Guest Blog: The Network of Today

October 20, 2014
By Anthony Robbins

Modernization efforts to upgrade network infrastructure face critical juncture

Network modernization is becoming a priority for defense agencies—and for good reason. Much of our defense network infrastructure was conceived 20 years ago and put into place almost a decade ago.

While the networks remain the same, the technologies that depend on them have advanced, and innovation can no longer be supported by outdated and ineffective infrastructure. Near real-time access to data enabled by the latest technologies and Internet-connected sensors can improve situational awareness for warfighters. They also build the foundation for more advanced communication and intelligent tactical networks that are crucial to the missions of our military.

As a result, defense organizations are at a critical juncture. Network infrastructure changes need to be meaningful, impactful and effective, especially as overall information technology budgets continue to decrease. While large information technology initiatives, such as the Joint Information Environment (JIE)—described by Defense Department acting Chief Information Officer Terry Halvorsen as “the largest modernization effort we have undertaken inside DOD”—are poised to revolutionize defense technology, the most meaningful changes can be achieved by an overall shift in the defense information technology environment. The ideal environment is not hardware-centric, but software-centric; not information technology-centric, but user-centric. The ideal environment is the New IP.

The New IP is application-aware, allowing apps to use necessary network resources. It is supported by the network of the future, which is software-controlled and depends on approaches like software-defined networking (SDN) and network functions virtualization (NFV). This type of information technology environment is positioned to support the real-time data delivery and technology trends that can mean the difference between life and death for warfighters on the battlefield.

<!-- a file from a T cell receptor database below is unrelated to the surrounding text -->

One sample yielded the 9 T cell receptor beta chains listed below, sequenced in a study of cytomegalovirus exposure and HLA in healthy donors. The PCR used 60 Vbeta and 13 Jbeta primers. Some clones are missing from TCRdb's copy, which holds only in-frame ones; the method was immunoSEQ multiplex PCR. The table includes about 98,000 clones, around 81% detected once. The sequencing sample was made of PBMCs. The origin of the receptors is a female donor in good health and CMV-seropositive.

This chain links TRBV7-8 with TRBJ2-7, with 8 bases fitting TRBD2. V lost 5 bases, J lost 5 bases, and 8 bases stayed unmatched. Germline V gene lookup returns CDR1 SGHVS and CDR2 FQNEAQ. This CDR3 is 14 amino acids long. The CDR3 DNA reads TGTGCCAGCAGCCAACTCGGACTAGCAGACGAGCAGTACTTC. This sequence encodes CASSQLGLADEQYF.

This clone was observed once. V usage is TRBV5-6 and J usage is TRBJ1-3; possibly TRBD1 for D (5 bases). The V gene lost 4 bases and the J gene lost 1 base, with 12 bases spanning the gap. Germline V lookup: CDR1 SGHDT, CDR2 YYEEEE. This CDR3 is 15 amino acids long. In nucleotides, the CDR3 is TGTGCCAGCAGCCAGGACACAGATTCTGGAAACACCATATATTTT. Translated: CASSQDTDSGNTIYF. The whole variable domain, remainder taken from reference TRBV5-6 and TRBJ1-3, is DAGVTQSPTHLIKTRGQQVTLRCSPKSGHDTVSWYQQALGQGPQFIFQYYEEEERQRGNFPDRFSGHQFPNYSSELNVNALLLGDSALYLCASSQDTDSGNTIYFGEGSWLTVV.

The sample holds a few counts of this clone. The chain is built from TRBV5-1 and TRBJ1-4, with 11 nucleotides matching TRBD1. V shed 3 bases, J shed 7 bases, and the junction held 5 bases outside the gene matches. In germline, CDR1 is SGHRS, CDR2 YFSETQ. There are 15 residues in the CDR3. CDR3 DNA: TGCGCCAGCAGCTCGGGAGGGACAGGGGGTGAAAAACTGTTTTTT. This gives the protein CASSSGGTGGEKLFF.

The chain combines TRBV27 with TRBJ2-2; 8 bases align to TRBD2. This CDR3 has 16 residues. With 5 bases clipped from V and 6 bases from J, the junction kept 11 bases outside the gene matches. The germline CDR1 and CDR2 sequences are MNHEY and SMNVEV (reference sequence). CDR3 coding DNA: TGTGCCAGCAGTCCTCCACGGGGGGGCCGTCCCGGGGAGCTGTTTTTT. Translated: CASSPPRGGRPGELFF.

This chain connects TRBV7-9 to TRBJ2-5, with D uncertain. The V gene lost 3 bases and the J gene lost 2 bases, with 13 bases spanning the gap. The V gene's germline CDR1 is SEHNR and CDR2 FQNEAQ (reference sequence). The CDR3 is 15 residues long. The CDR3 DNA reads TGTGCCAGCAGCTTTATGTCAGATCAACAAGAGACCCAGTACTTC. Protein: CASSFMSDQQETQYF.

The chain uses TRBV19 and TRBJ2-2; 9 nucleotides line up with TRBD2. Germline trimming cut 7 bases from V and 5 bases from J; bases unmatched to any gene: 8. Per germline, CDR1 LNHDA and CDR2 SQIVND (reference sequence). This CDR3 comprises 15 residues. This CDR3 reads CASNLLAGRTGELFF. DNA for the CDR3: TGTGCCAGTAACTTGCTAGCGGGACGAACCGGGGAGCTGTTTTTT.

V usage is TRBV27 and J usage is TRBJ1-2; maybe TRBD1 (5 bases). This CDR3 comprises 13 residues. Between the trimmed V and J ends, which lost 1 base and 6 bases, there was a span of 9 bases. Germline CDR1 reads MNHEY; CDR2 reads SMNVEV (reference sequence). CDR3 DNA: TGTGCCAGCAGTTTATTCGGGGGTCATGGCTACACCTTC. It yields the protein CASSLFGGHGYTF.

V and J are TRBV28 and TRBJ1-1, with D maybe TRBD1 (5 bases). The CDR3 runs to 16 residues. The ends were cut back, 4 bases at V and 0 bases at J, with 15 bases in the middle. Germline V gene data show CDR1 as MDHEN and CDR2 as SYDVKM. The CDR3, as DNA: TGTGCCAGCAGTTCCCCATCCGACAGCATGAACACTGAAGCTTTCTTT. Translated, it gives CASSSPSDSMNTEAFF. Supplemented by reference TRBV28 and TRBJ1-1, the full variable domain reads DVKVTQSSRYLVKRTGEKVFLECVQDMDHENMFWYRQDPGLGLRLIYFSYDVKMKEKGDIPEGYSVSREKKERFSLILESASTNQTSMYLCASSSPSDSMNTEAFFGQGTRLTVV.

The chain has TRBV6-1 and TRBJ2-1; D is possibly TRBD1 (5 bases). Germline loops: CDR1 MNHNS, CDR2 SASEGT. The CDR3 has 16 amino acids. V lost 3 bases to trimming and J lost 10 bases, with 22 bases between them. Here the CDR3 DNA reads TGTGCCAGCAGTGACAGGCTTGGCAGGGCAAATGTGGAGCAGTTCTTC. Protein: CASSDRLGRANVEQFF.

Another important step to make The New IP the new status quo in defense networks is to reevaluate current acquisition models. Open standards are critical to defense agencies’ ability to facilitate information technology innovation. Virtualized technologies demand an open approach to the network. While defense has made strong inroads in the fight for open standards, in many cases information technology decisions are still driven by vendors who utilize proprietary protocols.

Defense agencies should make eliminating vendor lock-in and driving savings a top priority. For example, The Department of Veterans Affairs (VA) improved its acquisition process by mandating open standards through the August 2012 memo, Open Standard Protocols for VA Networks. With the increased vendor competition, the agency improved interoperability, encouraging innovation and reducing costs.

The results the VA experienced are not a single case in point. A Brocade study revealed 95 percent of federal information technology professionals feel there are benefits to the use of multiple vendors in their information technology infrastructure. Respondents to the same survey estimated they could save 20 percent of their agency’s information technology budget by adding a single vendor. 

An opportunity that enables cost savings, improves efficiency and drives more effective information sharing creates a proposition that defense leaders cannot and should not ignore. Defense Department information technology leaders’ instincts are right—it is time for modernization on defense networks. But to truly capture the defense network of the future, a holistic shift is required. 

Anthony Robbins is vice president of federal, Brocade.

The views expressed by guest bloggers are their own and do not necessarily reflect the views of AFCEA International or SIGNAL Magazine.

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